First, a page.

When light rays have passed through the cornea and lens in the eye, they shine onto the rear inner surface of the eyeball, a layer called the retina. It is not much bigger than a postage stamp, and ever thinner. Yet it contains more than 130 million microscopic cells. When light shines on them, they generate nerve signals – that is, they are light sensitive.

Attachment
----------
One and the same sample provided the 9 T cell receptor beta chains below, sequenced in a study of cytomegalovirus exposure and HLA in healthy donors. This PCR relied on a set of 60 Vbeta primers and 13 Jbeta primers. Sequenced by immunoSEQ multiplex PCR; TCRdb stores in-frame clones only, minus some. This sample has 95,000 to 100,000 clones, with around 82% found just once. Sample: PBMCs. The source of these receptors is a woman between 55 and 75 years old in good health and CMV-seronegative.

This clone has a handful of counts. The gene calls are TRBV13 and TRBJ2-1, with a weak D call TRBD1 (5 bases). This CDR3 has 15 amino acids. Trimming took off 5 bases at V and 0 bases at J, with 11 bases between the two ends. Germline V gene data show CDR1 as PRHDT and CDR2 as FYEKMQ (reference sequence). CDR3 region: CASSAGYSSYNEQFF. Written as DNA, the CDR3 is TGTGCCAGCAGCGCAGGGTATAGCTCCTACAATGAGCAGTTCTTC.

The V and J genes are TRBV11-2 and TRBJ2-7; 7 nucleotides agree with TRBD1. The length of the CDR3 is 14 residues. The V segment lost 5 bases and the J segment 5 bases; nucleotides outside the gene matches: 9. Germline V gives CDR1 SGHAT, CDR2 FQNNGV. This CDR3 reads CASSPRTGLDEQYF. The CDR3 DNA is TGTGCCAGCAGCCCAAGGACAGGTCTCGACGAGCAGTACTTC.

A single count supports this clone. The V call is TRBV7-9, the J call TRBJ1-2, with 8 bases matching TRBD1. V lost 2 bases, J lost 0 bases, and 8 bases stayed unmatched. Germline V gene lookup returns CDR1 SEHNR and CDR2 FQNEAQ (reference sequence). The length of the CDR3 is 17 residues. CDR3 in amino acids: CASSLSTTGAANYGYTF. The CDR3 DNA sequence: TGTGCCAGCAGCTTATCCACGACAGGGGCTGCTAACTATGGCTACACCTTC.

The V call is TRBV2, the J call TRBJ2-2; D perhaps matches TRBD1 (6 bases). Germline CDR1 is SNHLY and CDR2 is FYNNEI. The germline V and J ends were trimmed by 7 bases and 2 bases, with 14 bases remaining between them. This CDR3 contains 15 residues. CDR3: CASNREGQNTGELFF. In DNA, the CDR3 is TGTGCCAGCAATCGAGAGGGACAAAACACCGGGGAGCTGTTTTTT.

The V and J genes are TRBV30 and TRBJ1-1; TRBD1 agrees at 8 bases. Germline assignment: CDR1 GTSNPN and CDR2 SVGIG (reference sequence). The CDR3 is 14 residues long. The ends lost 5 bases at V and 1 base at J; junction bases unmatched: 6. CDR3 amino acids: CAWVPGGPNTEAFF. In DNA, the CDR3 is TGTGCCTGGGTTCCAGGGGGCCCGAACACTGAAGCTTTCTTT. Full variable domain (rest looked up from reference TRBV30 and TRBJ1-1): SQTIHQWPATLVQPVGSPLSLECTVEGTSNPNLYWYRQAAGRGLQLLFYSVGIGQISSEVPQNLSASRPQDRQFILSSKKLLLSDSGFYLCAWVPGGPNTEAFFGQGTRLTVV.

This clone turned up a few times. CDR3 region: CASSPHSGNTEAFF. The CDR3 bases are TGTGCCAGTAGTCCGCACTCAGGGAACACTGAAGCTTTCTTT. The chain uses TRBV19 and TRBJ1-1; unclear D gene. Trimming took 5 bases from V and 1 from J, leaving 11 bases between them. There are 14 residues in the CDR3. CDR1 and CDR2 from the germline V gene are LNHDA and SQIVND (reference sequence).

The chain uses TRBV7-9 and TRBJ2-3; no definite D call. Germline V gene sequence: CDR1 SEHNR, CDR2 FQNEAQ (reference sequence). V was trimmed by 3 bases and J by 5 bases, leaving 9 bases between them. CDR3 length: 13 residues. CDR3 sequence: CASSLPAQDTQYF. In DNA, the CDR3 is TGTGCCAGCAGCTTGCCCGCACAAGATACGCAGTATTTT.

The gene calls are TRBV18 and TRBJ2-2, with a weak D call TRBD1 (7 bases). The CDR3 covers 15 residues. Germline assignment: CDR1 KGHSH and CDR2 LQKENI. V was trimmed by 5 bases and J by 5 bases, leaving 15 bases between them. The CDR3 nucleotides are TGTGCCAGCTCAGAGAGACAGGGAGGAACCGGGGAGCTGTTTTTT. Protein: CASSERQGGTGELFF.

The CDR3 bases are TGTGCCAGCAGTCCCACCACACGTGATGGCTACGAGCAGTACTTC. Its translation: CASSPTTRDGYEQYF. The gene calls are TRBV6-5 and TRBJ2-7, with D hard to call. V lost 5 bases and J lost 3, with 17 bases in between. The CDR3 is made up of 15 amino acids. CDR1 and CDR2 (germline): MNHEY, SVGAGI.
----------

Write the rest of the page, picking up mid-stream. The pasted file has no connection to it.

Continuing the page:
There are two types of light sensitive cells in the retina, named after their shapes – rods and cones. There are about 125 million rods and they all respond to all types of light, regardless of whether it is white, red, blue, green, or yellow. Rods work in very weak light, so they help the eye to see in dim conditions. The other type of light – sensitive cell is the cone. There are about 7 million of them in the retina, clustered mainly around the back, opposite the lens.